Saturday 5 August 2017



On 10th October Greenwich Industrial History Society wants to host a discussion on the current state of Greenwich's Industrial Heritage - and what we should be trying to achieve.  If you have ideas and would like to join in - please come along (Age Exchange Bakehouse 7.30).  BUT - perhaps more importantly - if you feel strongly please volunteer to do a couple of minutes presentation on your views. Please get in touch so we can arrange the programme.

AND NOW - what is being said and where:

The July/August issue is full of stuff about our local industrial history (even if  some of them were written by me, Mary)  there is:
** report on the Greenwich Revealed proposed works in Greenwich Park.  Not strictly industrial of course - but involve the history of works on a massive scale to create what was fundamentally a leisure complex.  **more on this below**  If you have more info on these works let us know.
**an article on the discovery of an 18th Hawksmoor drawing of St. Alfege church - again not industrial but part of a whole lot of works currently being done on the history of the church.  We would like to know more about these finds - please get in touch.
** an article by Pieter Van Der Merwe on Erebus and Terror, the Franklin Expedition's ships.  Of great interest is that the engines in Franklin's ships were recycled from Greenwich Railway locomotives.  *** more about this below***
** an article which draws attention to the 120th birthday of the Blackwall Tunnel and talks about the history of the publicly funded free river crossings in the late 19th and early 20th.
** attention is drawn to Enderby House in an article on local 'buildings at risk' and talks about the current restoration.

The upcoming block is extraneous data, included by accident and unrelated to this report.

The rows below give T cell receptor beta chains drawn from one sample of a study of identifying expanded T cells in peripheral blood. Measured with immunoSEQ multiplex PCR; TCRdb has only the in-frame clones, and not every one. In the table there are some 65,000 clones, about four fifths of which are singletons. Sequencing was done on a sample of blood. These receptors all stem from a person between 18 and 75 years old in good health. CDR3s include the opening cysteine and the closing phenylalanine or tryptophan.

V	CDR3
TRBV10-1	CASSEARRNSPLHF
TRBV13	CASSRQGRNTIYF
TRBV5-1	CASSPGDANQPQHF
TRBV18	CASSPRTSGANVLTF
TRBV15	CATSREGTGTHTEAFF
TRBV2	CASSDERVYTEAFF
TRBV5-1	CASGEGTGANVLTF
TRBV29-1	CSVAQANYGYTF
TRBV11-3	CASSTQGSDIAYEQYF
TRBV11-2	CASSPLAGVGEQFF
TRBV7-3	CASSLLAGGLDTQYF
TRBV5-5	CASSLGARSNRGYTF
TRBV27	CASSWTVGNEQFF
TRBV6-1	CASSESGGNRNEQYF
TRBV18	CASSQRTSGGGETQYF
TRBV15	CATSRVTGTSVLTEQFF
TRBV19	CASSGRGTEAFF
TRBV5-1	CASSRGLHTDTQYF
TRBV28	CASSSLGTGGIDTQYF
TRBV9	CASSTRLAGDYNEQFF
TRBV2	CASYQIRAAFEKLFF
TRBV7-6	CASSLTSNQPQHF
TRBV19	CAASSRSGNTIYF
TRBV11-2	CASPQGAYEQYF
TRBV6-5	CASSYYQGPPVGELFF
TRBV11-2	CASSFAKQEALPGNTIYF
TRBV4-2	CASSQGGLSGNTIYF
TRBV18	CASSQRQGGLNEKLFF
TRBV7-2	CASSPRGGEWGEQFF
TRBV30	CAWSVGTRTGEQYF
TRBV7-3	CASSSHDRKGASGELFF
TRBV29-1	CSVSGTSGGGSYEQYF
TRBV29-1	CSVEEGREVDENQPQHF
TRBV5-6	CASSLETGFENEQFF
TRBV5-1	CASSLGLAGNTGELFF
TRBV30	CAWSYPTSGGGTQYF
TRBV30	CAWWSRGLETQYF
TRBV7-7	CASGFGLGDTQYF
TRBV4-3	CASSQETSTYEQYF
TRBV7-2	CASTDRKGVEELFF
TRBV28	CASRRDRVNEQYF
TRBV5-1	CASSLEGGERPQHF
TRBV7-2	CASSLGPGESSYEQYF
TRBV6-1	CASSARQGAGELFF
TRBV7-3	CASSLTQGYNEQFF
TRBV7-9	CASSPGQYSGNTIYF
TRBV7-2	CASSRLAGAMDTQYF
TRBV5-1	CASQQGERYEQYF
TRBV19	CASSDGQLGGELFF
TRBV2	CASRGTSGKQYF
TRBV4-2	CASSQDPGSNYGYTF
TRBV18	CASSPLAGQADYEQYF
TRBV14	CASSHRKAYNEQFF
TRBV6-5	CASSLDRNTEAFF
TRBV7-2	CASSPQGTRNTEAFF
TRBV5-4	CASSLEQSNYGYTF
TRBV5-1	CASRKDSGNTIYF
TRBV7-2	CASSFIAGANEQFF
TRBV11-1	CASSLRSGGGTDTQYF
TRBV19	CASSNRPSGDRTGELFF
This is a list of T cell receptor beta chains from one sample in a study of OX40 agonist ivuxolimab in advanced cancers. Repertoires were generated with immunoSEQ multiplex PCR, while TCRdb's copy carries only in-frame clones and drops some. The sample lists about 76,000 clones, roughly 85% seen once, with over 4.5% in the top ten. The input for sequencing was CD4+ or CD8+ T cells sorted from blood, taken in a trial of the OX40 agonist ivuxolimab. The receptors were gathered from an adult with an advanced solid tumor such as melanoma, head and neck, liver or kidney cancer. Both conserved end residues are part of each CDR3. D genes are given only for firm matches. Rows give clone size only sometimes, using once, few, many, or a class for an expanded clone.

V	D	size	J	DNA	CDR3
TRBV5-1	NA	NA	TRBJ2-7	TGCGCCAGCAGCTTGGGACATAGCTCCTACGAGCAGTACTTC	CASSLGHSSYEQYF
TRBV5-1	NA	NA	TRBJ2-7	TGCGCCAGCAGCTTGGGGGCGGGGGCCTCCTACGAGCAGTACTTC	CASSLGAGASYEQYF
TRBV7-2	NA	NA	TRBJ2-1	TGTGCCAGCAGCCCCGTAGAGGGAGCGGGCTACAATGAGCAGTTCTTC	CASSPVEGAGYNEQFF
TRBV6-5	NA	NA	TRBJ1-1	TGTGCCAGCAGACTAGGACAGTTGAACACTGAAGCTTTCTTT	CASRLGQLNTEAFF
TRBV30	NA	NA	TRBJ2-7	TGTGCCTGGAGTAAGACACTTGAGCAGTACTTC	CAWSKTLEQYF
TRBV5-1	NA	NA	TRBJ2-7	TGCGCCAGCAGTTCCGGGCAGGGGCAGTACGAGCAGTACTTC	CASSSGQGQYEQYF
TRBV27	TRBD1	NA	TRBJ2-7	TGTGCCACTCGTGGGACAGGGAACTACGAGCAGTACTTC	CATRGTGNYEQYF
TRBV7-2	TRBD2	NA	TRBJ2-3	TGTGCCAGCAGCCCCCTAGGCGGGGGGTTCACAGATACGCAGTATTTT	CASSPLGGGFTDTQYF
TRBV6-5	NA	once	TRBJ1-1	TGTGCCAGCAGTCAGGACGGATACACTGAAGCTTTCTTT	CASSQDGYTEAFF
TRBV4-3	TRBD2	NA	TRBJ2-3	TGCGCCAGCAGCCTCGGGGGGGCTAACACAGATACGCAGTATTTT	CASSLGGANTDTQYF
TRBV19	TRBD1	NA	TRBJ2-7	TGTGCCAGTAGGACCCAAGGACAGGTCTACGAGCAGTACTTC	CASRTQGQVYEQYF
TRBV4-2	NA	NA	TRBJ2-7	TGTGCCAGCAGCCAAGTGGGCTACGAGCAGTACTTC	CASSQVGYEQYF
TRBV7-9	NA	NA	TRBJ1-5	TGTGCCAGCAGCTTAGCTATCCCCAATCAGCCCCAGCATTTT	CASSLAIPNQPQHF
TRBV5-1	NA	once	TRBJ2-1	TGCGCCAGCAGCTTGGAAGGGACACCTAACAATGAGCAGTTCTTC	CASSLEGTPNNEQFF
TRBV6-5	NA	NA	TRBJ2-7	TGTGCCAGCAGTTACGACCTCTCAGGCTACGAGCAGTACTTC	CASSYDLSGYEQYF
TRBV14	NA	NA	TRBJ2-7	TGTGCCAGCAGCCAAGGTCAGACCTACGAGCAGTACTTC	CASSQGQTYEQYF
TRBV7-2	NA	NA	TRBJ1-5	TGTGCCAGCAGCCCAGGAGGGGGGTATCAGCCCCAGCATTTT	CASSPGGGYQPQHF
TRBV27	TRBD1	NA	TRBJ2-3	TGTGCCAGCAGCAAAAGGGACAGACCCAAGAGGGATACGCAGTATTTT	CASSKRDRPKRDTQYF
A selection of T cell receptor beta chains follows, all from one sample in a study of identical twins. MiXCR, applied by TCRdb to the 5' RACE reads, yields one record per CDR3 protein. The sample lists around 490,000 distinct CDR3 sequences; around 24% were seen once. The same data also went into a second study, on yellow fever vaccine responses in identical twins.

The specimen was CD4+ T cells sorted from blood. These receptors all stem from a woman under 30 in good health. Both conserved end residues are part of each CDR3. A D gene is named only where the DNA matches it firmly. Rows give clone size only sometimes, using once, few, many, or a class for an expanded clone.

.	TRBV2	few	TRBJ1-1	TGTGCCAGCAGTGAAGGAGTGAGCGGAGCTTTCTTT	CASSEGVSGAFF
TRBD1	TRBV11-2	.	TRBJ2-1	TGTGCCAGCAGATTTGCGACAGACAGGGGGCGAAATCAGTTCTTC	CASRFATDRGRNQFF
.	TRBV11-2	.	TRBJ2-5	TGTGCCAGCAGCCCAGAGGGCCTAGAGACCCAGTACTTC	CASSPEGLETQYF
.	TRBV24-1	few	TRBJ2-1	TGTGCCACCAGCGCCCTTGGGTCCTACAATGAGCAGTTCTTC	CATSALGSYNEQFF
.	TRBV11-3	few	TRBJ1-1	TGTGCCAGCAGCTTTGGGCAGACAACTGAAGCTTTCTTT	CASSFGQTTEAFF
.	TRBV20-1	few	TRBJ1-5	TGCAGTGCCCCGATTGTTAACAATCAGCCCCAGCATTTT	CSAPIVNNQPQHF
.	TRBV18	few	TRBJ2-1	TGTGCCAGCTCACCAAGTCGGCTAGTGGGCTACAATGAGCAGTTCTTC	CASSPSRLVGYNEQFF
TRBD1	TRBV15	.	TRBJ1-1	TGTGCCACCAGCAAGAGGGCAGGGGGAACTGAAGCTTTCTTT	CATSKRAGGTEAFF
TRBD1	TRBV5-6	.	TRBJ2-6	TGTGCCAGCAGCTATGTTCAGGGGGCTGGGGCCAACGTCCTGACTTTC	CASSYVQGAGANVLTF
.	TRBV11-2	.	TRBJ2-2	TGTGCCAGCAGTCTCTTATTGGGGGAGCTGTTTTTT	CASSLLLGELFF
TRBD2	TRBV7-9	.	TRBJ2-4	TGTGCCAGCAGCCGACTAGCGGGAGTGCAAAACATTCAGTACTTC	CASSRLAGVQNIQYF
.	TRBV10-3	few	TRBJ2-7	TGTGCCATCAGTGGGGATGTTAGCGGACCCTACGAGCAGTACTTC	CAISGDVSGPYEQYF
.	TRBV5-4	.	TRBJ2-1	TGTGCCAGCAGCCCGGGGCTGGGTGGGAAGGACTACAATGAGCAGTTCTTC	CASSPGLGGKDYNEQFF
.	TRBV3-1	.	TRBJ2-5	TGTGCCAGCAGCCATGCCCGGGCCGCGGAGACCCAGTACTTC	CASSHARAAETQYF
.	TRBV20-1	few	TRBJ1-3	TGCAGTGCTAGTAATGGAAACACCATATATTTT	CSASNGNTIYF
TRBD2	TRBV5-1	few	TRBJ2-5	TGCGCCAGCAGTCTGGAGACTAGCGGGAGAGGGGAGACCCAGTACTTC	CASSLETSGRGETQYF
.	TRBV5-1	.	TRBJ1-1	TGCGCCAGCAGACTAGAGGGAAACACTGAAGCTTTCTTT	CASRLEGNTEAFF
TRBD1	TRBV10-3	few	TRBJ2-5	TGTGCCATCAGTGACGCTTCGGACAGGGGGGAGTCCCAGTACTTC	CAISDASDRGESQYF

** a 'newsflash' about consultation on the gasholder site.

the newsletter also advertises:
** The Society's Annual Lecture on 26th November with two speakers on the Armarda Portrait of Elizabeth. Tickets £10 from
** meetings of the Decorative and Fine Arts Society.


Labour Heritage Newsletter.
The current edition has a long article by Stan Newens on the history of the Co-operative Party - and Greenwich has a large and active branch.  Stan points out that when, in 1927, the Labour Party tried to get Co-operative Parties to affiliate to it, only the Woolwich based Royal Arsenal Society did so. What he doesn't say is that Woolwich and the Royal Arsenal Co-op then went its own way with its Political Purposes Committee and the Greenwich Branch of the Co-op Party only dates from the demise of RACS, relatively recently.   
This needs pointing out to Labour Heritage - which also doesn't mention the Woolwich based co-ops which pre-date the Rochdale Pioneers, or Woolwich Labour Party which pre-dates the national Party by many years.
None the less this is an important article on the Co-op Party, everywhere other than Woolwich!
(Its good to be different)


The Temple of the Storms